- Workshop paper submission deadline:
March 22nd 2021March 26th 2021Notification to authors: 16th April 2021Camera ready deadline: 19th April 2021
Topics of the papers include but are not limited to:
- Autonomous navigation and explorationVision based advanced driving assistance systems, driver monitoring and advanced interfacesVision systems for unmanned aerial and underwater vehiclesDeep Learning, machine learning, and image analysis techniques in vehicle technologyPerformance evaluation of vehicular applicationsOn-board calibration of acquisition systems (e.g., cameras, radars, lidars)3D reconstruction and understandingVision based localization (e.g., place recognition, visual odometry, SLAM)
Presentation GuidelinesAll accepted papers will be presented as posters. The guidelines for the posters are the same as at the main conference.
- We solicit short papers on autonomous vehicle topicsSubmitted manuscript should follow the CVPR 2021 paper templateThe page limit is 8 pages (excluding references)We accept dual submissions, but the manuscript must contain substantial original contents not submitted to any other conference, workshop or journalSubmissions will be rejected without review if they:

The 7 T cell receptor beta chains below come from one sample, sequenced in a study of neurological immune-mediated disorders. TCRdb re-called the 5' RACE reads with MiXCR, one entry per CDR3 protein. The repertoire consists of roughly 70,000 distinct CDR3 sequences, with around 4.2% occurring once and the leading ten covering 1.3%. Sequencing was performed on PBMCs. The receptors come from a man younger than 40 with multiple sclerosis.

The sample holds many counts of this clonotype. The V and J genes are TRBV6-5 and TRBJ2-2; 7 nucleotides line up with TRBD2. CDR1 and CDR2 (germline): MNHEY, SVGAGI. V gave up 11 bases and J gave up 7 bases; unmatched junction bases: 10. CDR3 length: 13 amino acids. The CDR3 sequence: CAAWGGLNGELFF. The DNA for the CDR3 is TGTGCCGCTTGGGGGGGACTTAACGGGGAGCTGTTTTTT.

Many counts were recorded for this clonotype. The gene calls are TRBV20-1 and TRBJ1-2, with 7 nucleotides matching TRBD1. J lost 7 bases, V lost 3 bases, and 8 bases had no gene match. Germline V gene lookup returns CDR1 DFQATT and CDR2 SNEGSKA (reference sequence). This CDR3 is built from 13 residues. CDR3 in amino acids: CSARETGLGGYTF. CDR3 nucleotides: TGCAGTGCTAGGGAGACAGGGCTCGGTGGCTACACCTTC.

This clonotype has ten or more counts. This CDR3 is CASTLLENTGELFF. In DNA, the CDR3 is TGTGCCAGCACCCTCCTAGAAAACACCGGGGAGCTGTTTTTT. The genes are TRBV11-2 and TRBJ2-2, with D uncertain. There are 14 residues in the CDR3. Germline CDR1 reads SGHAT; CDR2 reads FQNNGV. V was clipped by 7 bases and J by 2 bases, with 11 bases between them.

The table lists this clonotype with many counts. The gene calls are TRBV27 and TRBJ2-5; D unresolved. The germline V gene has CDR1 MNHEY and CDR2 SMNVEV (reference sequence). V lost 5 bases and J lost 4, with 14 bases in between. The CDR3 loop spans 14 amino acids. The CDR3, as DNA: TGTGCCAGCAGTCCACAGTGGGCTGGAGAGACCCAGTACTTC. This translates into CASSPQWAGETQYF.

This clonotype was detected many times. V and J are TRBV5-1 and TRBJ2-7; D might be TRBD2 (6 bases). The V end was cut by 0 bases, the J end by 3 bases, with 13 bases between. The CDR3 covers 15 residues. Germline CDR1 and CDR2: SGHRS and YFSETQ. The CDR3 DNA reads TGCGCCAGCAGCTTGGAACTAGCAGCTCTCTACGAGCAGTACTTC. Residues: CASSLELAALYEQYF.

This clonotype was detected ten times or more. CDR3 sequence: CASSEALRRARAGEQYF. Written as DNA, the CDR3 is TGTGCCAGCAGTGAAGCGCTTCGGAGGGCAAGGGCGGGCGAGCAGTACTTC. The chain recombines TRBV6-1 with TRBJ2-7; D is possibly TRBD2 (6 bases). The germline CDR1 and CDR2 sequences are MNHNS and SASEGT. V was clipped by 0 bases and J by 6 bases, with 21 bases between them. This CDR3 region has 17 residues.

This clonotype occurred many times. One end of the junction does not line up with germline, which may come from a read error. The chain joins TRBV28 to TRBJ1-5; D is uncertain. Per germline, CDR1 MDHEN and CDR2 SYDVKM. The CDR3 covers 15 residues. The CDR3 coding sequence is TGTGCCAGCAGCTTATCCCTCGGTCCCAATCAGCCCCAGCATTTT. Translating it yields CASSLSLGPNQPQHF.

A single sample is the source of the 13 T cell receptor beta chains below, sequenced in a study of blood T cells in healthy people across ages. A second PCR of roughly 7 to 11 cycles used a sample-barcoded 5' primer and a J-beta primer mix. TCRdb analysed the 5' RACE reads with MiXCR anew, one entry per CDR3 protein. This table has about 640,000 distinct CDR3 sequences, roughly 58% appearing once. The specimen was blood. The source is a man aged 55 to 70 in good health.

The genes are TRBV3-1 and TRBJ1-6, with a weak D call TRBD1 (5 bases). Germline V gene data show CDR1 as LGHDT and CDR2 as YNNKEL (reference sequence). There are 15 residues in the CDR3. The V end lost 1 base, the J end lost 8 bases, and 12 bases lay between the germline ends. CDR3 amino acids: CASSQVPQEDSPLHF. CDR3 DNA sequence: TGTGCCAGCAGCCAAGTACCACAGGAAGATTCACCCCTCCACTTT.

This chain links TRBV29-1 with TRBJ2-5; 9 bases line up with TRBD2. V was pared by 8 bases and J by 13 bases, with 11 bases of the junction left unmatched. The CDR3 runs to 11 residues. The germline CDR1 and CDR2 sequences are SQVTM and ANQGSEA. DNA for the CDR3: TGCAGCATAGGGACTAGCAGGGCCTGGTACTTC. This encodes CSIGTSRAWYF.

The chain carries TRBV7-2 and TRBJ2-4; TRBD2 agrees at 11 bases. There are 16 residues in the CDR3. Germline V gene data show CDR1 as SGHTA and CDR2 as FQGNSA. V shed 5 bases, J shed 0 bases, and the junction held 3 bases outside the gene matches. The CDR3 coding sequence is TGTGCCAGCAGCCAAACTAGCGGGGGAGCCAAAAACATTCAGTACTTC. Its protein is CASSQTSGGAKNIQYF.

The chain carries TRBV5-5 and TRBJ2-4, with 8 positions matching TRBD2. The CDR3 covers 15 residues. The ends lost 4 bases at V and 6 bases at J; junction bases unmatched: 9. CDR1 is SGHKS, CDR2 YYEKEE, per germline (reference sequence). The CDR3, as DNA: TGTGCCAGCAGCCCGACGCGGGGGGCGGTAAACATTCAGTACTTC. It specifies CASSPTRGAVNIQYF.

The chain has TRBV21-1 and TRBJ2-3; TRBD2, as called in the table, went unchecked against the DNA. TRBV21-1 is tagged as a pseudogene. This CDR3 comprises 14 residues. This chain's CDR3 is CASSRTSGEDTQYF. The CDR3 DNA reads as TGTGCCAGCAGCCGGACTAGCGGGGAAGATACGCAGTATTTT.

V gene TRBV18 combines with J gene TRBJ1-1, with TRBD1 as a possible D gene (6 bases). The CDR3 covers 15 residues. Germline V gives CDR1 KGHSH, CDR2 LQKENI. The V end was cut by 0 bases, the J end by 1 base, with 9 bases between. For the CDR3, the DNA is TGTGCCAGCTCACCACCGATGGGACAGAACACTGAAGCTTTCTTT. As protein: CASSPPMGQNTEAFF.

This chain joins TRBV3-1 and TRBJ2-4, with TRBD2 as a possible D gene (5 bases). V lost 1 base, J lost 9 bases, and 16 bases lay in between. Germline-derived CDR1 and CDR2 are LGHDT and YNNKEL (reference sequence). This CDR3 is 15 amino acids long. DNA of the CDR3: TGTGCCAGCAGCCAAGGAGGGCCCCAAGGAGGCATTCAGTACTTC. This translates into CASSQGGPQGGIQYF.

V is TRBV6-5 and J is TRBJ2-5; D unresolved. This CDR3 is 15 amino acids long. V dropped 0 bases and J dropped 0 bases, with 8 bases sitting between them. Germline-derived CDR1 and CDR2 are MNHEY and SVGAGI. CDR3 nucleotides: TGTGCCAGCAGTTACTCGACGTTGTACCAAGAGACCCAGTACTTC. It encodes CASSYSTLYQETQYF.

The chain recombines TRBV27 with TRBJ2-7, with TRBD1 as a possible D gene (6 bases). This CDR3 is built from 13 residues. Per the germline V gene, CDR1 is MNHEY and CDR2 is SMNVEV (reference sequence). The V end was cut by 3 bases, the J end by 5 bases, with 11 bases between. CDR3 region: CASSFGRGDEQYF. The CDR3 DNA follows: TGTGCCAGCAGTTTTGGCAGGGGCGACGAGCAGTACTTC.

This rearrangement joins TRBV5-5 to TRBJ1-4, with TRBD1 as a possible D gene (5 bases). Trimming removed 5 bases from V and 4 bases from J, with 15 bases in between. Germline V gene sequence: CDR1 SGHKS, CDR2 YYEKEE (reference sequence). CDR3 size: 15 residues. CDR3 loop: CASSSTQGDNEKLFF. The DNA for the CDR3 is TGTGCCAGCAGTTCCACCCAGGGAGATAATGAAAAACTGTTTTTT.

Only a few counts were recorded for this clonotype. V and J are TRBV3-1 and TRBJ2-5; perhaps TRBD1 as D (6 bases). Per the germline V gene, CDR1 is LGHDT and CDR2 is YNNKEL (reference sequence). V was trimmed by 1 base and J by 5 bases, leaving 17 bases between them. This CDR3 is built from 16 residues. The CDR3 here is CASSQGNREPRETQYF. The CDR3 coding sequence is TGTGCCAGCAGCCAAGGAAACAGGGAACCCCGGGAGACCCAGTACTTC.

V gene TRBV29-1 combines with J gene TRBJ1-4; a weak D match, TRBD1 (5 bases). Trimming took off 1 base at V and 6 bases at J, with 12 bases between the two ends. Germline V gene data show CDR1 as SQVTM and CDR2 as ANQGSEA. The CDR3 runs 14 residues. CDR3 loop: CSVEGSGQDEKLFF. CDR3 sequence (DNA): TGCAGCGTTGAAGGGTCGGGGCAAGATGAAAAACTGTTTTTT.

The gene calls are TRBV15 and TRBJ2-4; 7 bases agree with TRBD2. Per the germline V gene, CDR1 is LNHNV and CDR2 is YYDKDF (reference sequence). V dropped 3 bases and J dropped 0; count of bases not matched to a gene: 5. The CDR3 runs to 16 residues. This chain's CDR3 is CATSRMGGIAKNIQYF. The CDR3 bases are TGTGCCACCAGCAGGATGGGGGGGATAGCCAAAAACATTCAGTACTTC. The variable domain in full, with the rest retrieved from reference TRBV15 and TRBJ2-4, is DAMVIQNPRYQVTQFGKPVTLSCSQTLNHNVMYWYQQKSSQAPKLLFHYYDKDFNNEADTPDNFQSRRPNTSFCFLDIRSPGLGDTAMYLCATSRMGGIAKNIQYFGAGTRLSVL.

- contain more than 8 pages (excluding references)violate the double-blind policy or violate the dual-submission policyThe accepted papers will be linked at the workshop webpage and also in the main conference proceedings if the authors agreePapers will be peer reviewed under double-blind policy, and must be submitted online through the CMT submission system at: https://cmt3.research.microsoft.com/WAD2021